Study Questions Whether Cameras Cut Crime

Do surveillance cameras deter criminals?

A recently published statistical study out of New York University says they do not deter it much, if at all, based on five years of evidence from Peter Cooper Village and Stuyvesant Town in Manhattan.

By looking at crime rates within the two complexes and in Manhattan’s 13th Precinct, which encircles them, two researchers said that their statistical calculations showed no persuasive evidence that the installation of cameras reduced the crime rate in Peter Cooper Village from 2002 to 2006. However, there was stronger evidence for a drop in minor crime at Stuyvesant Town. There was not meaningful enough information available on more serious crime in the complexes.

The study was conducted by David F. Greenberg, a professor of sociology, and Jeffrey B. Roush, an operations management consultant, using data from Jan. 1, 2002, through December 2006. An integrated security system, which included surveillance cameras, was introduced by the end of 2004, which allowed them to compare and contrast before-and-after figures.

There had previously been four studies of closed-circuit television as a crime prevention measure in American settings, according to the researchers. One study found that giving the police access to a combination of surveillance cameras, up-to-the-second police reports and electronic listening devices mounted around the the high-crime city of East Orange, N.J., helped reduce crime by 50 percent between 2003 and 2006 — with murders declining by nearly two-thirds, rapes by nearly a third, and robberies by half.

But the other three studies, which ranged from 1978 to 2002 and focused on lower-crime situations, found that the cameras’ impact on reducing crime was statistically inconclusive. And the researchers raise the question whether the trade-offs in cost and loss of privacy are worth it. Civil liberties groups have also questioned whether surveillance cameras, which have proliferated in New York City, have deterred crime.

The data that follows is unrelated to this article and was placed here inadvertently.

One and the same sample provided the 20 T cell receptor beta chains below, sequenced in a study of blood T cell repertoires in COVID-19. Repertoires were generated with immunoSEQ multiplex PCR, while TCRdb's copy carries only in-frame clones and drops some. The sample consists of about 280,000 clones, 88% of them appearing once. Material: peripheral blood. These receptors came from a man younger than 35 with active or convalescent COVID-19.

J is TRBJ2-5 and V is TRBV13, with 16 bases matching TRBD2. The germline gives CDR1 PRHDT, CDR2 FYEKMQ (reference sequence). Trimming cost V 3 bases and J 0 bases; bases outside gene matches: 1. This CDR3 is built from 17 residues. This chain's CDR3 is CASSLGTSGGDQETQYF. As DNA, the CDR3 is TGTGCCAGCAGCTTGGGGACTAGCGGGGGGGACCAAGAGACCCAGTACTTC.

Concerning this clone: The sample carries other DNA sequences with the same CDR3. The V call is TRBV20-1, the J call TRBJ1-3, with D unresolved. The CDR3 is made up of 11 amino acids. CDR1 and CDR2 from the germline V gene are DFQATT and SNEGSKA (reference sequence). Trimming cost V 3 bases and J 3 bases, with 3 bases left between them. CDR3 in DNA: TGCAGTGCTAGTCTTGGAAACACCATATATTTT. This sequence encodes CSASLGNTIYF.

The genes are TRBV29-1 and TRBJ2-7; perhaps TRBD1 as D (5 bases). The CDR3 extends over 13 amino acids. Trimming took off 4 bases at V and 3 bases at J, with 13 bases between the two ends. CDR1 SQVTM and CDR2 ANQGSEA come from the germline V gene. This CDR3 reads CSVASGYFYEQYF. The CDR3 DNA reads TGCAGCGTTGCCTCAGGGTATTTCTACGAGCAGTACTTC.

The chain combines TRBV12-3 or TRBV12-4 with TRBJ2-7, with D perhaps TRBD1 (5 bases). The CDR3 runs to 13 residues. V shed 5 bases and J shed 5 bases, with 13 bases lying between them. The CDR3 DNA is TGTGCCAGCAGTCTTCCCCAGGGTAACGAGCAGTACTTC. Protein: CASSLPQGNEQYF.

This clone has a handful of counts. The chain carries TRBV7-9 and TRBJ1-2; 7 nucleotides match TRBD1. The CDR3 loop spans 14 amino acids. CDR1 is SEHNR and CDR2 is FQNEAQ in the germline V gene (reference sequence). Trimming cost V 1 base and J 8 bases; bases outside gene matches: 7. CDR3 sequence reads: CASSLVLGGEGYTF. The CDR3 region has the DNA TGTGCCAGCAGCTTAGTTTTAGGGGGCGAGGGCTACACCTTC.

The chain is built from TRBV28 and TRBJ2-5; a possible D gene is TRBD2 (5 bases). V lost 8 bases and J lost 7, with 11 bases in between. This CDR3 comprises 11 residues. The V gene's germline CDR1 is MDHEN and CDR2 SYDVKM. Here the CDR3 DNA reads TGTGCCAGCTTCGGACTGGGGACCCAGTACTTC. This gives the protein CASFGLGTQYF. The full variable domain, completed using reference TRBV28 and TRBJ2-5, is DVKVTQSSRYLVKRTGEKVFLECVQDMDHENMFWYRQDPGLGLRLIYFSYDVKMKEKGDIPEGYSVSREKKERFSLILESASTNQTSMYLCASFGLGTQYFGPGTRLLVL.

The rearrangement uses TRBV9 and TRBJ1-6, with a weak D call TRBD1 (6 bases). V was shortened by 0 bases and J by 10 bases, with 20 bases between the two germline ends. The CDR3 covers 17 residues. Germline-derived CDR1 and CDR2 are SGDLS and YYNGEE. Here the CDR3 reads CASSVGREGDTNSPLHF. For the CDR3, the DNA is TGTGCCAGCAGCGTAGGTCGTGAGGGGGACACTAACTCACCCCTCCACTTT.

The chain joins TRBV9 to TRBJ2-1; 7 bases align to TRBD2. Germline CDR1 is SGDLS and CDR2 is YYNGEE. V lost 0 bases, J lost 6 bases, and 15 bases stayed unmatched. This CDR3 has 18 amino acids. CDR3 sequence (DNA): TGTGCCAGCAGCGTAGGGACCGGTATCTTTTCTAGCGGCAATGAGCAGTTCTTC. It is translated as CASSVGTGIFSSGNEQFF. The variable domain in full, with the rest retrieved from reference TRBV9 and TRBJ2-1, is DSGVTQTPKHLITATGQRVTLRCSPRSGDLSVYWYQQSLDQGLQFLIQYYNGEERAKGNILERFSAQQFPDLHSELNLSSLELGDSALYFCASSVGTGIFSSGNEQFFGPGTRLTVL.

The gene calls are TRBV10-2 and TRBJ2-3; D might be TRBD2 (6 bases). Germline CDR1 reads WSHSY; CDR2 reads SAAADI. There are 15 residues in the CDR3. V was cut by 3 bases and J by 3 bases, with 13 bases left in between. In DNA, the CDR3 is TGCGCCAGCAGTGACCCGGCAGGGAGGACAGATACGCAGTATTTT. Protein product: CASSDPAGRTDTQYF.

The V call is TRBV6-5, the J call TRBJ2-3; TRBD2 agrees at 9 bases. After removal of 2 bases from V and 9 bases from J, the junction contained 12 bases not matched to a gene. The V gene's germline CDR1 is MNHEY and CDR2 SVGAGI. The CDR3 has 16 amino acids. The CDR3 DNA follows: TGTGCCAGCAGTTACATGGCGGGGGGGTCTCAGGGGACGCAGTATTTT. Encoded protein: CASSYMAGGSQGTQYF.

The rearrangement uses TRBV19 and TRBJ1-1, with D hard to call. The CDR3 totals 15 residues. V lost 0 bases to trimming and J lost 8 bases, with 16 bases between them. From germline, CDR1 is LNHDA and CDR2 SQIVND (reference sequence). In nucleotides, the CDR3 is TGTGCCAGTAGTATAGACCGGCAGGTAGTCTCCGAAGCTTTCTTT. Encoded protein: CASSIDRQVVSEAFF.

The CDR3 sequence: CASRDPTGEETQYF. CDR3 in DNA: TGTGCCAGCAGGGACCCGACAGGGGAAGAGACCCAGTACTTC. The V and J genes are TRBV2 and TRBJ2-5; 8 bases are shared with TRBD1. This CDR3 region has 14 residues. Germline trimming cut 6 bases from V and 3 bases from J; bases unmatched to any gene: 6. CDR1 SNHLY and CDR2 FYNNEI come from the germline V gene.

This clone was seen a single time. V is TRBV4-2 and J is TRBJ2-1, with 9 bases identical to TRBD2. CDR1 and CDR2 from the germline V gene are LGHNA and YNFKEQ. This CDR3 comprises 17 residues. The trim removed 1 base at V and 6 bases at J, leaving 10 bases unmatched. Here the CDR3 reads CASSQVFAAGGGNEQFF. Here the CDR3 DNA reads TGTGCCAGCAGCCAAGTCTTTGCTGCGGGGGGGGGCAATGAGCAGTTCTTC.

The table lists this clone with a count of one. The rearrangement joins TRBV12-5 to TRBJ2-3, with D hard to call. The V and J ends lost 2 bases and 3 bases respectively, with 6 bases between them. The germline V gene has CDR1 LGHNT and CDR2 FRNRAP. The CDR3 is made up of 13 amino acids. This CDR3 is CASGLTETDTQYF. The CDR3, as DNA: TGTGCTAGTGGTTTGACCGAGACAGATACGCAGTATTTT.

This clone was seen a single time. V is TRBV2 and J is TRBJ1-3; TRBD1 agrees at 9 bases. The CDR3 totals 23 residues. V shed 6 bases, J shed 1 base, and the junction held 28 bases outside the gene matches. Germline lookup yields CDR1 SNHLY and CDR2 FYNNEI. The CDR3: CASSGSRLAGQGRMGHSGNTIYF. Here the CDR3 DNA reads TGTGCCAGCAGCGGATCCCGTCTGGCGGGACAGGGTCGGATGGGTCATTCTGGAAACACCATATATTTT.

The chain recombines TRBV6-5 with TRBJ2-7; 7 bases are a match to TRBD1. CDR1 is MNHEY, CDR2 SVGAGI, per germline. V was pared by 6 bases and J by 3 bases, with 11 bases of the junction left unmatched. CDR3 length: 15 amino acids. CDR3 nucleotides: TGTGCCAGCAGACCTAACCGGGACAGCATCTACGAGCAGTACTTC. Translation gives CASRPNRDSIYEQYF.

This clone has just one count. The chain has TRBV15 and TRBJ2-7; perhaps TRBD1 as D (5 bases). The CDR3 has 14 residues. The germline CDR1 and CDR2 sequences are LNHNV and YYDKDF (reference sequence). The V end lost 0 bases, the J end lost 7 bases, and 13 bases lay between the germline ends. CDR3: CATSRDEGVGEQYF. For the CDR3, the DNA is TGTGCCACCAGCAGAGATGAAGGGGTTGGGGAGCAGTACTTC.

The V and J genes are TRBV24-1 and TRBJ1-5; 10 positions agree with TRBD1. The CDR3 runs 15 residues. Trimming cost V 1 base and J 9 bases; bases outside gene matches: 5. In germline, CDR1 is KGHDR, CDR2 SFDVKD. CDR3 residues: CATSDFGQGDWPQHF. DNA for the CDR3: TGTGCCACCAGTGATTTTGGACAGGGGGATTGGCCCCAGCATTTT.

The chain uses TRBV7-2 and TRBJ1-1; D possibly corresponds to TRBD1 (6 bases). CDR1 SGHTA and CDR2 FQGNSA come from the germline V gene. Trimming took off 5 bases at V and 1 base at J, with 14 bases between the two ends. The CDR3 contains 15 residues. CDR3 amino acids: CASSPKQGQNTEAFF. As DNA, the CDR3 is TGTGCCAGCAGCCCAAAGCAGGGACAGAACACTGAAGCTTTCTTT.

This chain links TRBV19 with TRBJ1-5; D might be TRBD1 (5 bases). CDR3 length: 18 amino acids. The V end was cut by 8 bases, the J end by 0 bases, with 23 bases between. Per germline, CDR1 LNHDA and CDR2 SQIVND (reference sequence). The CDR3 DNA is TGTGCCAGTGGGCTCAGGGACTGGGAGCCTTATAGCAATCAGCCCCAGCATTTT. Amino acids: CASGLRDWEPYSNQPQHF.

The Police Department, however, maintains that cameras were responsible for a 35 percent reduction in crime in public housing soon after their installation in public spaces there.

That being said, surveillance cameras have helped law enforcement solve crimes, by corroborating testimony from witnesses or tracing suspects.

For example, this week news broke of an East Village woman who claimed she was raped by a police officer while his partner stood by in December, after they escorted her back to her apartment when she was drunk. A surveillance camera from a nearby bar caught the officers entering and exiting three times, once with a key. “When they leave the second time, one notices the camera, and they do their best to avoid the camera,” Heather Millstone, the bar owner, told The New York Post. “It’s as plain as day. When they enter the building the third time, they’re specifically out of camera range.”

The camera, it seems, concerned the officers, but did not deter them.

Video evidence turns up in cases solved and unsolved. For example, the police put out video of a man believed to be the bomber who put an explosive in Times Square in 2008 and a tollbooth video of Keith Phoenix, a man who was sought in the beating of an Ecuadorean man.

The city obviously has faith in surveillance technology, given its plan for the expensive Ring of Steel, with mobile teams of heavily armed officers as well as technology including closed-circuit television cameras, license plate readers and explosive trace detection systems. This major effort is directed less at reducing run-of-the-mill daily crime than at deterring potential terrorist activity, but it has privacy advocates alarmed.

Chicago has tried another strategy by installing a system that links cameras to 911. Even if surveillance cameras cannot prevent crimes from happening, the police hope that the system is almost as good — that it will enable them to get there as soon as possible when a crime occurs.

Are surveillance cameras worth the cost in resources and loss of privacy, given the role that they play in deterring or solving crimes?



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